Helping identify customers and retailers, Teni has retooled a smock-making business to make face-masks for the general public, providing them to many vendors in the markets. She has also led fundraising efforts to supplement the income of the Kayayei she works with, providing meals daily for the women and their families.

Simplifying COVID-19 data for the public: Benedict Quartey ‘16

When Ghana started reporting COVID-19 cases, Benedict Quartey ’18 realised that it was difficult to find all the country’s relevant data on one platform. So he built one.

“There was a lot of different data being shared, and it was difficult to make sense of it,” shared Benedict, who is a Faculty Intern and working on Robotics Research at Ashesi. “I thought that if I had this difficulty, others would too. So I built this platform to aggregate all the data being shared by Ghana’s Health Services, in the Ministry of Information’s press conferences and sometimes other trusted media sources.”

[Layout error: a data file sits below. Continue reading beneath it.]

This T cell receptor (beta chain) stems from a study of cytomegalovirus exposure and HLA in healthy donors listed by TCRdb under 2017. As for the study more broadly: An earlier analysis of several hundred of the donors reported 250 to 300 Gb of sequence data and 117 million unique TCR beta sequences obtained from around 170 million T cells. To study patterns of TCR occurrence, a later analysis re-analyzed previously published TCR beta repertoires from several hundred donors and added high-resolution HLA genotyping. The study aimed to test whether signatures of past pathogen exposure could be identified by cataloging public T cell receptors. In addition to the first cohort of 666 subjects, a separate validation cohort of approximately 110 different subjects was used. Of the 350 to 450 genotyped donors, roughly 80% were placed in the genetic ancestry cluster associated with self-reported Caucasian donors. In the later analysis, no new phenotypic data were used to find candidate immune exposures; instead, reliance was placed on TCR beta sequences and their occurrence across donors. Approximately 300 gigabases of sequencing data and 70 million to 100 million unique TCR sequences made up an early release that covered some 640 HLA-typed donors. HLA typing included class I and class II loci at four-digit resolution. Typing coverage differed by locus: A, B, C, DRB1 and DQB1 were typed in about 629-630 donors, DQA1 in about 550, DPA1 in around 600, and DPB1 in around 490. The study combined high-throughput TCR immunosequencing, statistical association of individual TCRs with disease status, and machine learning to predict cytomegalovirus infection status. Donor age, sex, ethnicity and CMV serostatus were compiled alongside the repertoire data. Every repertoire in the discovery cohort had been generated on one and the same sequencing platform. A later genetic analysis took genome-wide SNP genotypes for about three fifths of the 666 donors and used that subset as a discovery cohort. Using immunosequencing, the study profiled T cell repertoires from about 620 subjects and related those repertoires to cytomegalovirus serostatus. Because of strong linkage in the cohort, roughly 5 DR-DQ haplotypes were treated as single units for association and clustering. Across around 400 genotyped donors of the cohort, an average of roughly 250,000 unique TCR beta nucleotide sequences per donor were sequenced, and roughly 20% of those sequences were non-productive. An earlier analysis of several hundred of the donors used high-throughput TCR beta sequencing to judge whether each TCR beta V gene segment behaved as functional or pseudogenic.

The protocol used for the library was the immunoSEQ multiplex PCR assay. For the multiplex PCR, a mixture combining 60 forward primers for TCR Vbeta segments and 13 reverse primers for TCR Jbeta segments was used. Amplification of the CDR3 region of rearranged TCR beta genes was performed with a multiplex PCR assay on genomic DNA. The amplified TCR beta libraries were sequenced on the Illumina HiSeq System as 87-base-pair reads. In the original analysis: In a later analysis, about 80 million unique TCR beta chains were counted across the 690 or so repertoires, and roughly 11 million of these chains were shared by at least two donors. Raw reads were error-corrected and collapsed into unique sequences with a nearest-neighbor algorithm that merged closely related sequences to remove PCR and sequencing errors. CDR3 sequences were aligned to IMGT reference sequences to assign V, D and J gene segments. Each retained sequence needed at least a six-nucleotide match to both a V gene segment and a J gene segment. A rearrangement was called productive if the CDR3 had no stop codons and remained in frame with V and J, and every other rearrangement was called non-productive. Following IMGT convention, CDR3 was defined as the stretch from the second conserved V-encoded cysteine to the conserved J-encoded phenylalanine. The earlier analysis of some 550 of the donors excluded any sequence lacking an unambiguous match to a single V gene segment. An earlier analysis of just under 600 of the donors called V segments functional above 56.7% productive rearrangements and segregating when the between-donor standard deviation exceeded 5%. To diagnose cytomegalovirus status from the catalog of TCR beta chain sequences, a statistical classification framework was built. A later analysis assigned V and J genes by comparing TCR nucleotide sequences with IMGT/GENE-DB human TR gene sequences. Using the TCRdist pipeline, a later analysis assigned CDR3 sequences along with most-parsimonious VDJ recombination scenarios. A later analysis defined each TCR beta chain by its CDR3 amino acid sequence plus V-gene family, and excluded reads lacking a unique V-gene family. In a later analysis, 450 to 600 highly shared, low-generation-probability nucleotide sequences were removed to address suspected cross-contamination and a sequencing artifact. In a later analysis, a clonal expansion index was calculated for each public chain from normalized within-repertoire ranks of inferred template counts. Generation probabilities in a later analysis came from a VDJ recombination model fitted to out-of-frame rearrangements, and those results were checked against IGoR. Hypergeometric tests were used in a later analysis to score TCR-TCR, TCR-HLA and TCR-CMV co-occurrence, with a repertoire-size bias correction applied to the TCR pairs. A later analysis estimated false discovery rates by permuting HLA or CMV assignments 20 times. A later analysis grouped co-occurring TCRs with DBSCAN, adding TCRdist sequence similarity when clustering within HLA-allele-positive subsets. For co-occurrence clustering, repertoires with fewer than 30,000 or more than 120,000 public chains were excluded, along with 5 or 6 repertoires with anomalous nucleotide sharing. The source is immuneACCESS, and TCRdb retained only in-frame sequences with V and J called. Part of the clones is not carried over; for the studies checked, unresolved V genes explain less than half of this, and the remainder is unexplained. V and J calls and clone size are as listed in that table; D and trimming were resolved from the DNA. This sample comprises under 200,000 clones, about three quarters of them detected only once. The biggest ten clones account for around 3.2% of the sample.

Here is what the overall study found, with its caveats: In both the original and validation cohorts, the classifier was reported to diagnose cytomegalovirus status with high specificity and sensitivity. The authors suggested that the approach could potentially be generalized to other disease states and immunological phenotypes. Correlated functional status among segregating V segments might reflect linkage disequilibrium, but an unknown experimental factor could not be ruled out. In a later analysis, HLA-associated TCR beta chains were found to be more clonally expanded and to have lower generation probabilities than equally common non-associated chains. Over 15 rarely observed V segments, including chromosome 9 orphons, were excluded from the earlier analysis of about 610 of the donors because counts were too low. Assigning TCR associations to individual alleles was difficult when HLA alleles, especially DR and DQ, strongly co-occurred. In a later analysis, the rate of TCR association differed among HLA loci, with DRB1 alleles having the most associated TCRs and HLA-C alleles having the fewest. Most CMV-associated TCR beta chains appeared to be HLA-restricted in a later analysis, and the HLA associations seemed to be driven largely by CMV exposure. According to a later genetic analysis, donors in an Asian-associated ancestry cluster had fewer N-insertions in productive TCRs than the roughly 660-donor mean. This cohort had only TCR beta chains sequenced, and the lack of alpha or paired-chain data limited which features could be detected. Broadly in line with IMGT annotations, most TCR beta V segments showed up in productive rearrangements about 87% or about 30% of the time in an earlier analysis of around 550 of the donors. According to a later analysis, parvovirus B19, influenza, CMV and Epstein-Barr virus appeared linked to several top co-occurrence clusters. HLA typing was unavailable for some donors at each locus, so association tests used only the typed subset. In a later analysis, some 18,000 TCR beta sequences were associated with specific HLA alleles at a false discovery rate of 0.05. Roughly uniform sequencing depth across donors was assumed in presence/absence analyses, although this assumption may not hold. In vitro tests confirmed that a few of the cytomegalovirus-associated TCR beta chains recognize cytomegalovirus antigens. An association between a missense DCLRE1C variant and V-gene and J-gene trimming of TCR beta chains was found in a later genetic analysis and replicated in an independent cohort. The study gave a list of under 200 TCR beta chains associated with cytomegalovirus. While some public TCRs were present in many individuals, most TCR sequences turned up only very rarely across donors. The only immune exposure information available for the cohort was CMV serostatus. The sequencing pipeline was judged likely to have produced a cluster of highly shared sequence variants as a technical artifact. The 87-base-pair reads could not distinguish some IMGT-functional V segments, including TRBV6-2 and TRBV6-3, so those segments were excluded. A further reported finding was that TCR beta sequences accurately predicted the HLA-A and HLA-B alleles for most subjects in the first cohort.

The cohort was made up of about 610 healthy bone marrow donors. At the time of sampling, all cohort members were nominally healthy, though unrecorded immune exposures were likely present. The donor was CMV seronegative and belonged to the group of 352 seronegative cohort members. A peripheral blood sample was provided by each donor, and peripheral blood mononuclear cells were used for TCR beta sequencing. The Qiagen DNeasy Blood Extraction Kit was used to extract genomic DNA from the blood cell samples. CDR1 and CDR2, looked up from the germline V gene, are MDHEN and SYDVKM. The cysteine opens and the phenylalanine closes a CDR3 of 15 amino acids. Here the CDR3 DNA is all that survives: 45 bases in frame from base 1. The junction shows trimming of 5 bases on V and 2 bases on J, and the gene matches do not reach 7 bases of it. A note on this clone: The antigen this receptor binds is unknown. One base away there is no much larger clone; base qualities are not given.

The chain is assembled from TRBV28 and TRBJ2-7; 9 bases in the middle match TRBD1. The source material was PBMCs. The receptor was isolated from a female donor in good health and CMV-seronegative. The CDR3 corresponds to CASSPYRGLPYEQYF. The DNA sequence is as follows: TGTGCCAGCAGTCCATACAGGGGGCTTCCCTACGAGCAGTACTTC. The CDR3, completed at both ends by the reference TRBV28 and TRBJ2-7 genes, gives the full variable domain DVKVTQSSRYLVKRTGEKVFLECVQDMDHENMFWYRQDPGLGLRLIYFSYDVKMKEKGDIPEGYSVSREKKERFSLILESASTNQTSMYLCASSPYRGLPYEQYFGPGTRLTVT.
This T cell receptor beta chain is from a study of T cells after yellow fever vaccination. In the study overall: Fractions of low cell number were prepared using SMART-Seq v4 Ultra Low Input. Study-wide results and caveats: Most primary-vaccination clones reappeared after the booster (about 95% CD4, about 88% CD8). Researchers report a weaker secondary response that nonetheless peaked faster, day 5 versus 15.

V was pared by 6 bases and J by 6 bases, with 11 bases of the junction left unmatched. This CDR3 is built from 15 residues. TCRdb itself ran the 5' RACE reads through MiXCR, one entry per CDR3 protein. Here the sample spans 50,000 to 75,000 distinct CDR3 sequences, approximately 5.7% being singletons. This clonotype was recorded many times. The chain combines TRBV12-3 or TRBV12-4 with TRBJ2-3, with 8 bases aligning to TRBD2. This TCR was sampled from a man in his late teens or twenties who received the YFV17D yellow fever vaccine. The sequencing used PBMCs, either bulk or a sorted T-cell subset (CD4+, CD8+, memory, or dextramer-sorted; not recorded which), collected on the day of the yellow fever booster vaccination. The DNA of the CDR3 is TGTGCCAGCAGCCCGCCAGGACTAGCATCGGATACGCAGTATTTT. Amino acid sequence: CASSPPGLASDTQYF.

Producing face-masks at scale: Enoch Aworo ‘14

In response to the call for local companies to help manufacture protective gear, Enoch Aworo ’14 also refocused his clothing company to produce non-surgical face-masks.

“Our business depends on people being healthy and active,” shared Enoch, whose company, Grandpa Clothing, can produce over 300 masks each day. “We all cannot wait to see the end of the pandemic. And this is how we can help the nation.”

Enoch’s company has also given away hundreds of masks through various organisations and is now also working with companies to manufacture face-masks for their employees.

Providing a low-cost handwashing solution -Derick Omari ‘18